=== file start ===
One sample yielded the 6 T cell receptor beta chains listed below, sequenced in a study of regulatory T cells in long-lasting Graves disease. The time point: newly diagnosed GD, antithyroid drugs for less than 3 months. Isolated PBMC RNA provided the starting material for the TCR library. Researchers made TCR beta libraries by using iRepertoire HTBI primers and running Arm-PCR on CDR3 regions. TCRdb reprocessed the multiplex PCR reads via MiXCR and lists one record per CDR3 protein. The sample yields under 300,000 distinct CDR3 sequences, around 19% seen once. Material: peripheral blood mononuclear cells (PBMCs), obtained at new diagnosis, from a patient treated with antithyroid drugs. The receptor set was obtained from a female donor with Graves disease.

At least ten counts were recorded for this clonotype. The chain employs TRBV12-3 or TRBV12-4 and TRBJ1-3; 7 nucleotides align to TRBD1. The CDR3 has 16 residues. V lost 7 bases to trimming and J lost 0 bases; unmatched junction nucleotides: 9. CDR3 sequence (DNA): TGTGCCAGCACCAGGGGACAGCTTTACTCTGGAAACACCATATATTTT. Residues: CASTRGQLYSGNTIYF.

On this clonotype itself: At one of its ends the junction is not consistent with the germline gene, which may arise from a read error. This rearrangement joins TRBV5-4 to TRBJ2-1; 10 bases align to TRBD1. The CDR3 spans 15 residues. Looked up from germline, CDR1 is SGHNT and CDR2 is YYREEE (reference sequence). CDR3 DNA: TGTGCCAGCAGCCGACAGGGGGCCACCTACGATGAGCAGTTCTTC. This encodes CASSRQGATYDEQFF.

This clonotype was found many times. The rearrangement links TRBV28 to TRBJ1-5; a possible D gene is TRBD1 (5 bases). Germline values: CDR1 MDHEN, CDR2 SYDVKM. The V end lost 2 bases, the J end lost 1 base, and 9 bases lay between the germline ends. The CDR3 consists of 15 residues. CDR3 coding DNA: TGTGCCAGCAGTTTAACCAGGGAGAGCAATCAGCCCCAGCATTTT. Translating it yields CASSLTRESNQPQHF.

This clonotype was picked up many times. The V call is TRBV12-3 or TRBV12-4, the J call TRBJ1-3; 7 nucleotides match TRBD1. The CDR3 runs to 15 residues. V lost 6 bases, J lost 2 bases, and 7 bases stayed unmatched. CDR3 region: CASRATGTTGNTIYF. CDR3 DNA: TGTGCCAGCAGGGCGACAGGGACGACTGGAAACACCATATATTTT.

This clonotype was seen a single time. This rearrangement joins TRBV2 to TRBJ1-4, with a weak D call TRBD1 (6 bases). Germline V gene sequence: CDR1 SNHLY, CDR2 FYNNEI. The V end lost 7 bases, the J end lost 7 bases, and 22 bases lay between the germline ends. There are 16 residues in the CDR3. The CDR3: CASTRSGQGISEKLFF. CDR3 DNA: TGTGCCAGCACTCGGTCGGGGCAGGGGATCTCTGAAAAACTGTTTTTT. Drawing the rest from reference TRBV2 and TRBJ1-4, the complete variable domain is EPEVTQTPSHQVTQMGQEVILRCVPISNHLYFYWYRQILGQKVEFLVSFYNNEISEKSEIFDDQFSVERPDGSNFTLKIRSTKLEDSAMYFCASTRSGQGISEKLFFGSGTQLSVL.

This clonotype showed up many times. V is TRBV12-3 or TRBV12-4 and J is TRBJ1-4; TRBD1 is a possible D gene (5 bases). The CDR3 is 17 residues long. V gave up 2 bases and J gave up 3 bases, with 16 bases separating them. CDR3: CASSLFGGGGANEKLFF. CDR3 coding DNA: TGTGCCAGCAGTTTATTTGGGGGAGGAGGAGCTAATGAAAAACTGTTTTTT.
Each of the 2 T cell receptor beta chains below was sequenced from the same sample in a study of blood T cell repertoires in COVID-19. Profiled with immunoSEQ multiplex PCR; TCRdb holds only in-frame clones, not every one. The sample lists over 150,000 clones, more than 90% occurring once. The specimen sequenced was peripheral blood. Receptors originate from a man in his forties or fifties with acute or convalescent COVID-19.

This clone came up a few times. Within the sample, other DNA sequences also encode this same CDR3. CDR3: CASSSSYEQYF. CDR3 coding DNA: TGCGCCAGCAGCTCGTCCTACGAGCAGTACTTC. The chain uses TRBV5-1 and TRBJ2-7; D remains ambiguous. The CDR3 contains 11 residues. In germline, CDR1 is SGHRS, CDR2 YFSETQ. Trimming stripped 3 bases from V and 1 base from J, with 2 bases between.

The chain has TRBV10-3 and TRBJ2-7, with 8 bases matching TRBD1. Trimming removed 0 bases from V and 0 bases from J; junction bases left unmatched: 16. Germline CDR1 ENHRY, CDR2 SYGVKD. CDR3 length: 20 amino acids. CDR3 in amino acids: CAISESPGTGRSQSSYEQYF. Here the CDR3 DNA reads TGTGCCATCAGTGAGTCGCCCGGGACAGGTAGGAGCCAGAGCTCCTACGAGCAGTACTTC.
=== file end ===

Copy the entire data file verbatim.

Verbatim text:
One sample yielded the 6 T cell receptor beta chains listed below, sequenced in a study of regulatory T cells in long-lasting Graves disease. The time point: newly diagnosed GD, antithyroid drugs for less than 3 months. Isolated PBMC RNA provided the starting material for the TCR library. Researchers made TCR beta libraries by using iRepertoire HTBI primers and running Arm-PCR on CDR3 regions. TCRdb reprocessed the multiplex PCR reads via MiXCR and lists one record per CDR3 protein. The sample yields under 300,000 distinct CDR3 sequences, around 19% seen once. Material: peripheral blood mononuclear cells (PBMCs), obtained at new diagnosis, from a patient treated with antithyroid drugs. The receptor set was obtained from a female donor with Graves disease.

At least ten counts were recorded for this clonotype. The chain employs TRBV12-3 or TRBV12-4 and TRBJ1-3; 7 nucleotides align to TRBD1. The CDR3 has 16 residues. V lost 7 bases to trimming and J lost 0 bases; unmatched junction nucleotides: 9. CDR3 sequence (DNA): TGTGCCAGCACCAGGGGACAGCTTTACTCTGGAAACACCATATATTTT. Residues: CASTRGQLYSGNTIYF.

On this clonotype itself: At one of its ends the junction is not consistent with the germline gene, which may arise from a read error. This rearrangement joins TRBV5-4 to TRBJ2-1; 10 bases align to TRBD1. The CDR3 spans 15 residues. Looked up from germline, CDR1 is SGHNT and CDR2 is YYREEE (reference sequence). CDR3 DNA: TGTGCCAGCAGCCGACAGGGGGCCACCTACGATGAGCAGTTCTTC. This encodes CASSRQGATYDEQFF.

This clonotype was found many times. The rearrangement links TRBV28 to TRBJ1-5; a possible D gene is TRBD1 (5 bases). Germline values: CDR1 MDHEN, CDR2 SYDVKM. The V end lost 2 bases, the J end lost 1 base, and 9 bases lay between the germline ends. The CDR3 consists of 15 residues. CDR3 coding DNA: TGTGCCAGCAGTTTAACCAGGGAGAGCAATCAGCCCCAGCATTTT. Translating it yields CASSLTRESNQPQHF.

This clonotype was picked up many times. The V call is TRBV12-3 or TRBV12-4, the J call TRBJ1-3; 7 nucleotides match TRBD1. The CDR3 runs to 15 residues. V lost 6 bases, J lost 2 bases, and 7 bases stayed unmatched. CDR3 region: CASRATGTTGNTIYF. CDR3 DNA: TGTGCCAGCAGGGCGACAGGGACGACTGGAAACACCATATATTTT.

This clonotype was seen a single time. This rearrangement joins TRBV2 to TRBJ1-4, with a weak D call TRBD1 (6 bases). Germline V gene sequence: CDR1 SNHLY, CDR2 FYNNEI. The V end lost 7 bases, the J end lost 7 bases, and 22 bases lay between the germline ends. There are 16 residues in the CDR3. The CDR3: CASTRSGQGISEKLFF. CDR3 DNA: TGTGCCAGCACTCGGTCGGGGCAGGGGATCTCTGAAAAACTGTTTTTT. Drawing the rest from reference TRBV2 and TRBJ1-4, the complete variable domain is EPEVTQTPSHQVTQMGQEVILRCVPISNHLYFYWYRQILGQKVEFLVSFYNNEISEKSEIFDDQFSVERPDGSNFTLKIRSTKLEDSAMYFCASTRSGQGISEKLFFGSGTQLSVL.

This clonotype showed up many times. V is TRBV12-3 or TRBV12-4 and J is TRBJ1-4; TRBD1 is a possible D gene (5 bases). The CDR3 is 17 residues long. V gave up 2 bases and J gave up 3 bases, with 16 bases separating them. CDR3: CASSLFGGGGANEKLFF. CDR3 coding DNA: TGTGCCAGCAGTTTATTTGGGGGAGGAGGAGCTAATGAAAAACTGTTTTTT.
Each of the 2 T cell receptor beta chains below was sequenced from the same sample in a study of blood T cell repertoires in COVID-19. Profiled with immunoSEQ multiplex PCR; TCRdb holds only in-frame clones, not every one. The sample lists over 150,000 clones, more than 90% occurring once. The specimen sequenced was peripheral blood. Receptors originate from a man in his forties or fifties with acute or convalescent COVID-19.

This clone came up a few times. Within the sample, other DNA sequences also encode this same CDR3. CDR3: CASSSSYEQYF. CDR3 coding DNA: TGCGCCAGCAGCTCGTCCTACGAGCAGTACTTC. The chain uses TRBV5-1 and TRBJ2-7; D remains ambiguous. The CDR3 contains 11 residues. In germline, CDR1 is SGHRS, CDR2 YFSETQ. Trimming stripped 3 bases from V and 1 base from J, with 2 bases between.

The chain has TRBV10-3 and TRBJ2-7, with 8 bases matching TRBD1. Trimming removed 0 bases from V and 0 bases from J; junction bases left unmatched: 16. Germline CDR1 ENHRY, CDR2 SYGVKD. CDR3 length: 20 amino acids. CDR3 in amino acids: CAISESPGTGRSQSSYEQYF. Here the CDR3 DNA reads TGTGCCATCAGTGAGTCGCCCGGGACAGGTAGGAGCCAGAGCTCCTACGAGCAGTACTTC.